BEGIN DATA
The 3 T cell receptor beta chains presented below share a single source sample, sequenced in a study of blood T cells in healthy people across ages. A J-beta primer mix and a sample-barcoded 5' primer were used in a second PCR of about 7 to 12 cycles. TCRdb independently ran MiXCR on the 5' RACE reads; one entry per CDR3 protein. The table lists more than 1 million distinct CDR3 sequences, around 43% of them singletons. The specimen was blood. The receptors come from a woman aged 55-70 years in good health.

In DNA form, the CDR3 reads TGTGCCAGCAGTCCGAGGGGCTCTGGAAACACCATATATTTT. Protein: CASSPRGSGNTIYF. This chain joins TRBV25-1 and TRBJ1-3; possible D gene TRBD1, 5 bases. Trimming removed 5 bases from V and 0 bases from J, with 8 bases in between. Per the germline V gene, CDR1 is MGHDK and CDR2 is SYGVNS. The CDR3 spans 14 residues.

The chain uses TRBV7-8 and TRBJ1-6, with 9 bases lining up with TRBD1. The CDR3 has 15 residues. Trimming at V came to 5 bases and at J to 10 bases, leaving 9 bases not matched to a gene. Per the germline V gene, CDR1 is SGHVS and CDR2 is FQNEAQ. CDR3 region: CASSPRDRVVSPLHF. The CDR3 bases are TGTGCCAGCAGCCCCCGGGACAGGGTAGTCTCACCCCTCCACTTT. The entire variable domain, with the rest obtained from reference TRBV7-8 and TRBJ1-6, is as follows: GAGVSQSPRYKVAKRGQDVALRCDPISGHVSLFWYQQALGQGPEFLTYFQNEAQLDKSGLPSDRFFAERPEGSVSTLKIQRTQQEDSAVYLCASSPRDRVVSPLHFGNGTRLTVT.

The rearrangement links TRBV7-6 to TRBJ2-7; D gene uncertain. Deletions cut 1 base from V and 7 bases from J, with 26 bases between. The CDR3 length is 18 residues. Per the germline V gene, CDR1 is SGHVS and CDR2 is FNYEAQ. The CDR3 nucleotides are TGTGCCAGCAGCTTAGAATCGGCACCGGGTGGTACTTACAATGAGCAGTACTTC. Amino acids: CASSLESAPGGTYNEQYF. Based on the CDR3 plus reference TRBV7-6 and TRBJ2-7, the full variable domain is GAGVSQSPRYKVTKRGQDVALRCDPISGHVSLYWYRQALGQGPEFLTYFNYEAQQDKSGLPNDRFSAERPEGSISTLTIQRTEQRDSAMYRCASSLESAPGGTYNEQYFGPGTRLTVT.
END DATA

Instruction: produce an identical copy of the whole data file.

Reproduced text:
The 3 T cell receptor beta chains presented below share a single source sample, sequenced in a study of blood T cells in healthy people across ages. A J-beta primer mix and a sample-barcoded 5' primer were used in a second PCR of about 7 to 12 cycles. TCRdb independently ran MiXCR on the 5' RACE reads; one entry per CDR3 protein. The table lists more than 1 million distinct CDR3 sequences, around 43% of them singletons. The specimen was blood. The receptors come from a woman aged 55-70 years in good health.

In DNA form, the CDR3 reads TGTGCCAGCAGTCCGAGGGGCTCTGGAAACACCATATATTTT. Protein: CASSPRGSGNTIYF. This chain joins TRBV25-1 and TRBJ1-3; possible D gene TRBD1, 5 bases. Trimming removed 5 bases from V and 0 bases from J, with 8 bases in between. Per the germline V gene, CDR1 is MGHDK and CDR2 is SYGVNS. The CDR3 spans 14 residues.

The chain uses TRBV7-8 and TRBJ1-6, with 9 bases lining up with TRBD1. The CDR3 has 15 residues. Trimming at V came to 5 bases and at J to 10 bases, leaving 9 bases not matched to a gene. Per the germline V gene, CDR1 is SGHVS and CDR2 is FQNEAQ. CDR3 region: CASSPRDRVVSPLHF. The CDR3 bases are TGTGCCAGCAGCCCCCGGGACAGGGTAGTCTCACCCCTCCACTTT. The entire variable domain, with the rest obtained from reference TRBV7-8 and TRBJ1-6, is as follows: GAGVSQSPRYKVAKRGQDVALRCDPISGHVSLFWYQQALGQGPEFLTYFQNEAQLDKSGLPSDRFFAERPEGSVSTLKIQRTQQEDSAVYLCASSPRDRVVSPLHFGNGTRLTVT.

The rearrangement links TRBV7-6 to TRBJ2-7; D gene uncertain. Deletions cut 1 base from V and 7 bases from J, with 26 bases between. The CDR3 length is 18 residues. Per the germline V gene, CDR1 is SGHVS and CDR2 is FNYEAQ. The CDR3 nucleotides are TGTGCCAGCAGCTTAGAATCGGCACCGGGTGGTACTTACAATGAGCAGTACTTC. Amino acids: CASSLESAPGGTYNEQYF. Based on the CDR3 plus reference TRBV7-6 and TRBJ2-7, the full variable domain is GAGVSQSPRYKVTKRGQDVALRCDPISGHVSLYWYRQALGQGPEFLTYFNYEAQQDKSGLPNDRFSAERPEGSISTLTIQRTEQRDSAMYRCASSLESAPGGTYNEQYFGPGTRLTVT.